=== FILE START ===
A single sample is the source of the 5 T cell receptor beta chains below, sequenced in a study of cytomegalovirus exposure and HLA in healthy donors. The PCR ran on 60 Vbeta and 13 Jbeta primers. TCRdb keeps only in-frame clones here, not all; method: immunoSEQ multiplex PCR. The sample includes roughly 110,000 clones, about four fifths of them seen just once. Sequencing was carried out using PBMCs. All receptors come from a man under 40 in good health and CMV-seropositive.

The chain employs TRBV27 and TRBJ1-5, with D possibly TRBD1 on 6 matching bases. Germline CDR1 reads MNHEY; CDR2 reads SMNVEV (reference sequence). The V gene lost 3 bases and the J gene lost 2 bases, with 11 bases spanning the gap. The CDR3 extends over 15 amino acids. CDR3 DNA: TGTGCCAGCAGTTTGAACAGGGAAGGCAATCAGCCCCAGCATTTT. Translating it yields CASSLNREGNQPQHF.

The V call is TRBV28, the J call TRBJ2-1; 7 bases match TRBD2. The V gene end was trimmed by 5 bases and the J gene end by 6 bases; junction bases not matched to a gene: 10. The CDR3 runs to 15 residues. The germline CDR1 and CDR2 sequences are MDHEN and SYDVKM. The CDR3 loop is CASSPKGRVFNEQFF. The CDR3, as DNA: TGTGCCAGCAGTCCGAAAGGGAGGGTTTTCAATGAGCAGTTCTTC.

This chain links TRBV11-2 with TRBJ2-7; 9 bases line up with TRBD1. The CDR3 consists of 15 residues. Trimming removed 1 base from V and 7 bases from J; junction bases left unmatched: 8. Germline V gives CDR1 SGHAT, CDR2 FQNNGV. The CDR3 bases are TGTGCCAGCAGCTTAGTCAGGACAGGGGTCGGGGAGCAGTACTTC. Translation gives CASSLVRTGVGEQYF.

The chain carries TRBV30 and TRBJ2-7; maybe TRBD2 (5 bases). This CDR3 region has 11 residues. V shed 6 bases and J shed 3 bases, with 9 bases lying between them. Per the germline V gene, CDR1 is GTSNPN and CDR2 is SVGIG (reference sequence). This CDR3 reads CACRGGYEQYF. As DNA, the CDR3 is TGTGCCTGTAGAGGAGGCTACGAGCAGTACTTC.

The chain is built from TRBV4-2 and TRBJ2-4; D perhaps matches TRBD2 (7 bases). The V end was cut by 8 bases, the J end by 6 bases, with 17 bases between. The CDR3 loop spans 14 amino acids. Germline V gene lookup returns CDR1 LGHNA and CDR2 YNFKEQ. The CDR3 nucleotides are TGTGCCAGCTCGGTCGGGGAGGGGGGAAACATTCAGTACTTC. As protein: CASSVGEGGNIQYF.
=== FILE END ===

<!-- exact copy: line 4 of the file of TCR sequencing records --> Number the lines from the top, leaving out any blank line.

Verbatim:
This chain links TRBV11-2 with TRBJ2-7; 9 bases line up with TRBD1. The CDR3 consists of 15 residues. Trimming removed 1 base from V and 7 bases from J; junction bases left unmatched: 8. Germline V gives CDR1 SGHAT, CDR2 FQNNGV. The CDR3 bases are TGTGCCAGCAGCTTAGTCAGGACAGGGGTCGGGGAGCAGTACTTC. Translation gives CASSLVRTGVGEQYF.